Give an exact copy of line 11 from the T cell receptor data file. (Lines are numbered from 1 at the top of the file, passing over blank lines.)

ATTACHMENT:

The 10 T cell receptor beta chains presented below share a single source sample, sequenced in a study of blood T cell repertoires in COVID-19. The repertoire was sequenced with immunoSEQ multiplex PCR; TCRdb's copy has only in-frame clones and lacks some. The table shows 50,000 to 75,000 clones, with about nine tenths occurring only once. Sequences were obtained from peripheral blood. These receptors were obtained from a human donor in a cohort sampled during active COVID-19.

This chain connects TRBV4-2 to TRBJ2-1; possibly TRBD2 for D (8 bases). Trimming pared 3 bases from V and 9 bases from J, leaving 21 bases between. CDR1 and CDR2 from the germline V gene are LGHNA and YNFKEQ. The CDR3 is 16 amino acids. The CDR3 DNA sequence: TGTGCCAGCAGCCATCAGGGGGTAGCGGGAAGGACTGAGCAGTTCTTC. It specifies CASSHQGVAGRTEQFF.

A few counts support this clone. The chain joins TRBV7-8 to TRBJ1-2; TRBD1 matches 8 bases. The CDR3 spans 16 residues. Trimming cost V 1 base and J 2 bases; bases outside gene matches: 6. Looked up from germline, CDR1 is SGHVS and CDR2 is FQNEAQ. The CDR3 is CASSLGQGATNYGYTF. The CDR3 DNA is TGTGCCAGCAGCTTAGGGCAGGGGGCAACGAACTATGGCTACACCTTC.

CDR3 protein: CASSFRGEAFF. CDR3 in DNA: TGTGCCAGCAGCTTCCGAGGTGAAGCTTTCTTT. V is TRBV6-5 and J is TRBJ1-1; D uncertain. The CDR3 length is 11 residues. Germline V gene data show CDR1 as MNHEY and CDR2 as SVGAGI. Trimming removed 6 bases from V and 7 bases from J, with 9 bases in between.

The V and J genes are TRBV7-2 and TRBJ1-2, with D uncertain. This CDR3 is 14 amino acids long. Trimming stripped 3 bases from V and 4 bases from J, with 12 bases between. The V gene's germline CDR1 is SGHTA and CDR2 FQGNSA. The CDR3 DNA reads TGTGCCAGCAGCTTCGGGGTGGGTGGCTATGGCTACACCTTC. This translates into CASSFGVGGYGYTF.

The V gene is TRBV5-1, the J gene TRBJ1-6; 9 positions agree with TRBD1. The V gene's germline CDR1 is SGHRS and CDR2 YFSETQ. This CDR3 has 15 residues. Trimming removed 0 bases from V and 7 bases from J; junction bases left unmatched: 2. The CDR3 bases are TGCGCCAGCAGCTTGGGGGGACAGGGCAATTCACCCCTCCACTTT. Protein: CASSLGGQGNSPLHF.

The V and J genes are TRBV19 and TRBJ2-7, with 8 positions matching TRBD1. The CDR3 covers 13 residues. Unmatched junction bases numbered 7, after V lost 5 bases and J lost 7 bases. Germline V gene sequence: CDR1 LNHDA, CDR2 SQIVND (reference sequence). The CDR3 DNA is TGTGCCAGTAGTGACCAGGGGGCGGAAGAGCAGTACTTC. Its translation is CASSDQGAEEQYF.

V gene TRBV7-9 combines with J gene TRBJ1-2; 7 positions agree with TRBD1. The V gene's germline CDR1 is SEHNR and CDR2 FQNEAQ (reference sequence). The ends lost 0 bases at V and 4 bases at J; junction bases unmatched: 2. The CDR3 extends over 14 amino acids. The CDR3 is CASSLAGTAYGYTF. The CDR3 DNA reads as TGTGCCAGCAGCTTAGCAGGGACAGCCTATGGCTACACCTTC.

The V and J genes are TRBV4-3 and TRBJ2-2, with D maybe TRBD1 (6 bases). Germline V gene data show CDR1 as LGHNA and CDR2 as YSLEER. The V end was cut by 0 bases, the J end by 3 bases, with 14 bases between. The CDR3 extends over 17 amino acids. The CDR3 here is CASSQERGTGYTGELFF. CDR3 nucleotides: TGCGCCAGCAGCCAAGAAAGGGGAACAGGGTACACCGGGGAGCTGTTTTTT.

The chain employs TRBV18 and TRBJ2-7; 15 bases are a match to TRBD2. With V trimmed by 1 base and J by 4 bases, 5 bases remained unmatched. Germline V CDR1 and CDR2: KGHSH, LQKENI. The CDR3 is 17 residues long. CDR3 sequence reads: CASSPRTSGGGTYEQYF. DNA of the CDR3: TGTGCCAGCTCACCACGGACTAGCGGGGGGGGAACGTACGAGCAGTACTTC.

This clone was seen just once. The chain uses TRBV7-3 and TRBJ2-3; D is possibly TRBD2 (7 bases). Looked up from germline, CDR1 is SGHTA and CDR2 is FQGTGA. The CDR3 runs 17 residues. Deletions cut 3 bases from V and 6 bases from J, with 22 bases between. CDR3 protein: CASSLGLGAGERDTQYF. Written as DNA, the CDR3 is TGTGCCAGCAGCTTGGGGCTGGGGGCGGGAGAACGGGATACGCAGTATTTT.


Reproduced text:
This clone was seen just once. The chain uses TRBV7-3 and TRBJ2-3; D is possibly TRBD2 (7 bases). Looked up from germline, CDR1 is SGHTA and CDR2 is FQGTGA. The CDR3 runs 17 residues. Deletions cut 3 bases from V and 6 bases from J, with 22 bases between. CDR3 protein: CASSLGLGAGERDTQYF. Written as DNA, the CDR3 is TGTGCCAGCAGCTTGGGGCTGGGGGCGGGAGAACGGGATACGCAGTATTTT.